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With such a prize no mortal must be blest,
So heav'n decrees ! with heav'n who can contest?

Some thought it mounted to the Lunar sphere,
Since all things lost on earth are treasur’d there.
There Heros' wits are kept in pond'rous vases, 115
And Beaux in snuff-boxes and tweezer-cases.
There broken vows, and death-bed alms are found,
And lovers hearts with ends of ribband bound,
The courtier's promises, and sick men's pray’rs,
The smiles of harlots, and the tears of heirs, 120
Cages for gnats, and chains to yoak a flea,
Dry'd butterflies, and tomes of casuistry.

But trust the Muse-she saw it upward rise,
Tho' mark'd by none but quick, poetic eyes :
(So Rome's great founder to the heav'ns withdrew,
To Proculus alone confess’d in view)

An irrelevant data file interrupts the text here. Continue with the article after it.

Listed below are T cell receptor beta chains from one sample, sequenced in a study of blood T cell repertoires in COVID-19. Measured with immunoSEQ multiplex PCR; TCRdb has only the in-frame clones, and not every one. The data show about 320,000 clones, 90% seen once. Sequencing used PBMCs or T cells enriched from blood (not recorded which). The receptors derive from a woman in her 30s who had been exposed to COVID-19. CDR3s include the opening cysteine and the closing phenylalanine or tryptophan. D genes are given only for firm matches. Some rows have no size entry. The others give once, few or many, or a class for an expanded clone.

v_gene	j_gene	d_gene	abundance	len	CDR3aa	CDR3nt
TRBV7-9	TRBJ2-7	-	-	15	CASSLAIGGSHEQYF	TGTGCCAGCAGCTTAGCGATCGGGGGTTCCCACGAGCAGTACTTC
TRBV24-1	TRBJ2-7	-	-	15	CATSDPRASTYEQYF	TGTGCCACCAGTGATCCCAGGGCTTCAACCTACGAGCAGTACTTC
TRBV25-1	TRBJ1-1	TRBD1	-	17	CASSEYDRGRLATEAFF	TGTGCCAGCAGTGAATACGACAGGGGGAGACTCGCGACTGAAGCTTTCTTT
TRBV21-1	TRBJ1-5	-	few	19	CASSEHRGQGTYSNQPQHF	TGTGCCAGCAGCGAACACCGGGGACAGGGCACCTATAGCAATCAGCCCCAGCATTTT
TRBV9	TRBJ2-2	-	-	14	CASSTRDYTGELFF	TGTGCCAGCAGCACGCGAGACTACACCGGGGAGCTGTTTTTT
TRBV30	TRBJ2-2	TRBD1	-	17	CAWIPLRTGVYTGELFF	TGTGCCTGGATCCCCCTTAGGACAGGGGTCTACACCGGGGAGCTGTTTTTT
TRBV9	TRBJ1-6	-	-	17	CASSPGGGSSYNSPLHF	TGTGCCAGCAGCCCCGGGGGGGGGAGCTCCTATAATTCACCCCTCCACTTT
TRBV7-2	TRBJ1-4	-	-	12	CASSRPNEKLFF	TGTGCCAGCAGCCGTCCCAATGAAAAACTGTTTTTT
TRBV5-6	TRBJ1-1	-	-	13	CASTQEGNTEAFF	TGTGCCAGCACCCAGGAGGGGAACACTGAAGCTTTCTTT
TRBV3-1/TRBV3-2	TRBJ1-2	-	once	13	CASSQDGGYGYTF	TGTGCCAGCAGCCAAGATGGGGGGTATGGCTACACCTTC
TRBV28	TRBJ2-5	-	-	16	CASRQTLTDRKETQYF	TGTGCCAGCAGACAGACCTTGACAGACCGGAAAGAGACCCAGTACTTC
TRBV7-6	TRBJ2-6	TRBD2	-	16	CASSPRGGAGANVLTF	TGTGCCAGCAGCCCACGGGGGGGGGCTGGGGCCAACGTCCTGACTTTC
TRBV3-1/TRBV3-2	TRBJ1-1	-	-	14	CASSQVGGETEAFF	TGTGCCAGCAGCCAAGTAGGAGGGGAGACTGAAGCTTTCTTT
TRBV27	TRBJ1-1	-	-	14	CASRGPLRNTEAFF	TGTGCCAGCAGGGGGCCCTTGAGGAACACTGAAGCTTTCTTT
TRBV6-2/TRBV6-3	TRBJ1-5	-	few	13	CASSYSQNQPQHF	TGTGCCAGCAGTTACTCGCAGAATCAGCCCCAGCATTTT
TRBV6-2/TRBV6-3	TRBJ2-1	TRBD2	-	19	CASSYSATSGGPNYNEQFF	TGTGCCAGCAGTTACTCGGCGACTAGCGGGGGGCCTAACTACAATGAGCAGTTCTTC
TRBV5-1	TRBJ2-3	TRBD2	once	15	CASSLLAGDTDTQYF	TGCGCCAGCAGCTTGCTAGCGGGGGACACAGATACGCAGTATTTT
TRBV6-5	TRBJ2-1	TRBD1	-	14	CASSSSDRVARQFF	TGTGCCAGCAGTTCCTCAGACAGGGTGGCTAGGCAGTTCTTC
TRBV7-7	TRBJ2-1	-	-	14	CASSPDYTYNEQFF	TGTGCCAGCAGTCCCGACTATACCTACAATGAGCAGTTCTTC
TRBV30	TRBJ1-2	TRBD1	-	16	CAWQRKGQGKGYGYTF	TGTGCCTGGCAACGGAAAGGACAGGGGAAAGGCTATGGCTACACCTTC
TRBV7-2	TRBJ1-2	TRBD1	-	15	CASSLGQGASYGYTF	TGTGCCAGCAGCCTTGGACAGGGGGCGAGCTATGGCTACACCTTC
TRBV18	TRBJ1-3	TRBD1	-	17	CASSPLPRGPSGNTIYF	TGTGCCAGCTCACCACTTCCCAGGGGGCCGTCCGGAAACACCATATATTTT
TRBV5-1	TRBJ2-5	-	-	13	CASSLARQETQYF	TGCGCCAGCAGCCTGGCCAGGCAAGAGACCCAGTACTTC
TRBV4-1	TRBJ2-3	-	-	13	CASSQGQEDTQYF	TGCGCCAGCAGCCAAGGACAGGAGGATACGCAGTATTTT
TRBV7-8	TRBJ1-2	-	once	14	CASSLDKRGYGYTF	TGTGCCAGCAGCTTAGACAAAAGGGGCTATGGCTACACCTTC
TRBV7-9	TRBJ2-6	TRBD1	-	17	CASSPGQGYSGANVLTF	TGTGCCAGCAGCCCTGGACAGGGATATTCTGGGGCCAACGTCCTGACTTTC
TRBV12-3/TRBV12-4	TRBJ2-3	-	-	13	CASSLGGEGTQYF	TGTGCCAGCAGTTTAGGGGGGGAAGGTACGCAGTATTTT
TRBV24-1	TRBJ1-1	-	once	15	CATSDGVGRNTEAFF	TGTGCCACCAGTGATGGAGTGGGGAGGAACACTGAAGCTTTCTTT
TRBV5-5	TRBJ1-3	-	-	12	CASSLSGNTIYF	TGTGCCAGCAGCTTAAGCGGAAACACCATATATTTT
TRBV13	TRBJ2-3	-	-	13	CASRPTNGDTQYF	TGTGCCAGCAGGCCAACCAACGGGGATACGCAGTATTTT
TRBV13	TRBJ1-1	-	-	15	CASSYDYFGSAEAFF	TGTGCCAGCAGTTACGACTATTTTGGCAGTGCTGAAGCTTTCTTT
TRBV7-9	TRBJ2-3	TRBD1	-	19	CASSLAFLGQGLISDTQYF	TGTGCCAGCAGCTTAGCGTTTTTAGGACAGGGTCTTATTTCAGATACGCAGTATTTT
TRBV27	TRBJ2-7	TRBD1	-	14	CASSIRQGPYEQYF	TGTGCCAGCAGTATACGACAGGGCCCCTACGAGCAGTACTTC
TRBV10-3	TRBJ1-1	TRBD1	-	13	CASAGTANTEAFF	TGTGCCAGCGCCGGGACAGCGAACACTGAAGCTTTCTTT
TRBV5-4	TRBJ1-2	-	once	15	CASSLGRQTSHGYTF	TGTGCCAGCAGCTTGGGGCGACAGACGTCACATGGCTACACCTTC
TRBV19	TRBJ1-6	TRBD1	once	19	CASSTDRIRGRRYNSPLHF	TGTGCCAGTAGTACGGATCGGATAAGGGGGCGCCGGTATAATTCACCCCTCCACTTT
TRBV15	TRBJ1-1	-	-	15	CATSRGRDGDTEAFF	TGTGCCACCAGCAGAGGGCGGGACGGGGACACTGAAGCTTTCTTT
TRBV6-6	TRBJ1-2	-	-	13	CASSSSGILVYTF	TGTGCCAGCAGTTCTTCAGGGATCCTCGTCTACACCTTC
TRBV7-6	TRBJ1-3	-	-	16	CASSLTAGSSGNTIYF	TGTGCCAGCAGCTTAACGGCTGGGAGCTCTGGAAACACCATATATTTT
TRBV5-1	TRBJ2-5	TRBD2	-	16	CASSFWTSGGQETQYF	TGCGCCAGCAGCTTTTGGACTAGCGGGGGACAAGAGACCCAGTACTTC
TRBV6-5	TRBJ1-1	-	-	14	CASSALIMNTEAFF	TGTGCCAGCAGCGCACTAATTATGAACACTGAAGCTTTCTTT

A sudden
In this repository in the lunar sphere, says the sprightly
Italian, were to be found,

“ Cio che in fomma quà giù perdesti mai,

Là su faltendo ritrovar potrai." It is very remarkable, that the poet had the boldness to place among these imaginary treasures, the famous deed of Constantine to Pope Silvester; “ if (says he) I may be allowed to say this," Quefto era il dono (se pero

dir lece) Che Constantino al buon Silvestro fece." It

may be observed in general, to the honour of the poets, both ancient and modern, that they have ever been some of the first, who have detected and opposed the false claims and mischievous usurpations of superstition and lavery. Nor can this be wondered at, since these two are the greatest enemies, not only to all true happiness, but to all true genius.

VER. 114. Since all things loj] Vide Ariosto, Canto xxxiv. P.

A sudden Star, it shot through liquid air,
And drew behind a radiant trail of hair.